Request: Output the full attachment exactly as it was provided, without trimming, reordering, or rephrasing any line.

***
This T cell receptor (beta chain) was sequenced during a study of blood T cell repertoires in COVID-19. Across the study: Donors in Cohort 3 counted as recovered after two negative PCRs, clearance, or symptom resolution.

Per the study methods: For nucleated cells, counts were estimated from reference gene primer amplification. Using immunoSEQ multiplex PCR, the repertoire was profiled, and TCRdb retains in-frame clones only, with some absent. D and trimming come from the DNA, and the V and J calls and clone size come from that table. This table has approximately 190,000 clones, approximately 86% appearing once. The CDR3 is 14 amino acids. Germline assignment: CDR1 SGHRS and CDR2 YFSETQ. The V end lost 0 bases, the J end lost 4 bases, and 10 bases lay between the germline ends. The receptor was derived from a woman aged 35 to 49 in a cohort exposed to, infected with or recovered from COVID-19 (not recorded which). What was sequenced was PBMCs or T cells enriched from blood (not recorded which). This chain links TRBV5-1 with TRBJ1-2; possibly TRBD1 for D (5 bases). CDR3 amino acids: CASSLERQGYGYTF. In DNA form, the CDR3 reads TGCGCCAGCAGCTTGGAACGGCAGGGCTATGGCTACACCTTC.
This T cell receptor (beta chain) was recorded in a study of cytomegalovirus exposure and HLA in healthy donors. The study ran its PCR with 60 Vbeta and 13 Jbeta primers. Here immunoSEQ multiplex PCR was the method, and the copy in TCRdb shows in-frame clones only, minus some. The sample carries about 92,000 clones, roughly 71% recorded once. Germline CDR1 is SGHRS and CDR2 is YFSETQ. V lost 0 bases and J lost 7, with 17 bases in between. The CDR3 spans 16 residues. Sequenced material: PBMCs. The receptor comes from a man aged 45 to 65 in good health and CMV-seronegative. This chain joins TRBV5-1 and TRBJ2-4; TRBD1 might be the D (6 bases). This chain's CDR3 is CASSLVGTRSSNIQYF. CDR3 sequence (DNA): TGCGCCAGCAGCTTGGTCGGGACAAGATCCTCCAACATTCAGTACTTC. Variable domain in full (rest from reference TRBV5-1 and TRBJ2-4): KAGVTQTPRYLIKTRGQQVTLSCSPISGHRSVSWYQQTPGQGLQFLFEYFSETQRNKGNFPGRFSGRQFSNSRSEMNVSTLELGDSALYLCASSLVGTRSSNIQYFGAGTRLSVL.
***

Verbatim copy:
This T cell receptor (beta chain) was sequenced during a study of blood T cell repertoires in COVID-19. Across the study: Donors in Cohort 3 counted as recovered after two negative PCRs, clearance, or symptom resolution.

Per the study methods: For nucleated cells, counts were estimated from reference gene primer amplification. Using immunoSEQ multiplex PCR, the repertoire was profiled, and TCRdb retains in-frame clones only, with some absent. D and trimming come from the DNA, and the V and J calls and clone size come from that table. This table has approximately 190,000 clones, approximately 86% appearing once. The CDR3 is 14 amino acids. Germline assignment: CDR1 SGHRS and CDR2 YFSETQ. The V end lost 0 bases, the J end lost 4 bases, and 10 bases lay between the germline ends. The receptor was derived from a woman aged 35 to 49 in a cohort exposed to, infected with or recovered from COVID-19 (not recorded which). What was sequenced was PBMCs or T cells enriched from blood (not recorded which). This chain links TRBV5-1 with TRBJ1-2; possibly TRBD1 for D (5 bases). CDR3 amino acids: CASSLERQGYGYTF. In DNA form, the CDR3 reads TGCGCCAGCAGCTTGGAACGGCAGGGCTATGGCTACACCTTC.
This T cell receptor (beta chain) was recorded in a study of cytomegalovirus exposure and HLA in healthy donors. The study ran its PCR with 60 Vbeta and 13 Jbeta primers. Here immunoSEQ multiplex PCR was the method, and the copy in TCRdb shows in-frame clones only, minus some. The sample carries about 92,000 clones, roughly 71% recorded once. Germline CDR1 is SGHRS and CDR2 is YFSETQ. V lost 0 bases and J lost 7, with 17 bases in between. The CDR3 spans 16 residues. Sequenced material: PBMCs. The receptor comes from a man aged 45 to 65 in good health and CMV-seronegative. This chain joins TRBV5-1 and TRBJ2-4; TRBD1 might be the D (6 bases). This chain's CDR3 is CASSLVGTRSSNIQYF. CDR3 sequence (DNA): TGCGCCAGCAGCTTGGTCGGGACAAGATCCTCCAACATTCAGTACTTC. Variable domain in full (rest from reference TRBV5-1 and TRBJ2-4): KAGVTQTPRYLIKTRGQQVTLSCSPISGHRSVSWYQQTPGQGLQFLFEYFSETQRNKGNFPGRFSGRQFSNSRSEMNVSTLELGDSALYLCASSLVGTRSSNIQYFGAGTRLSVL.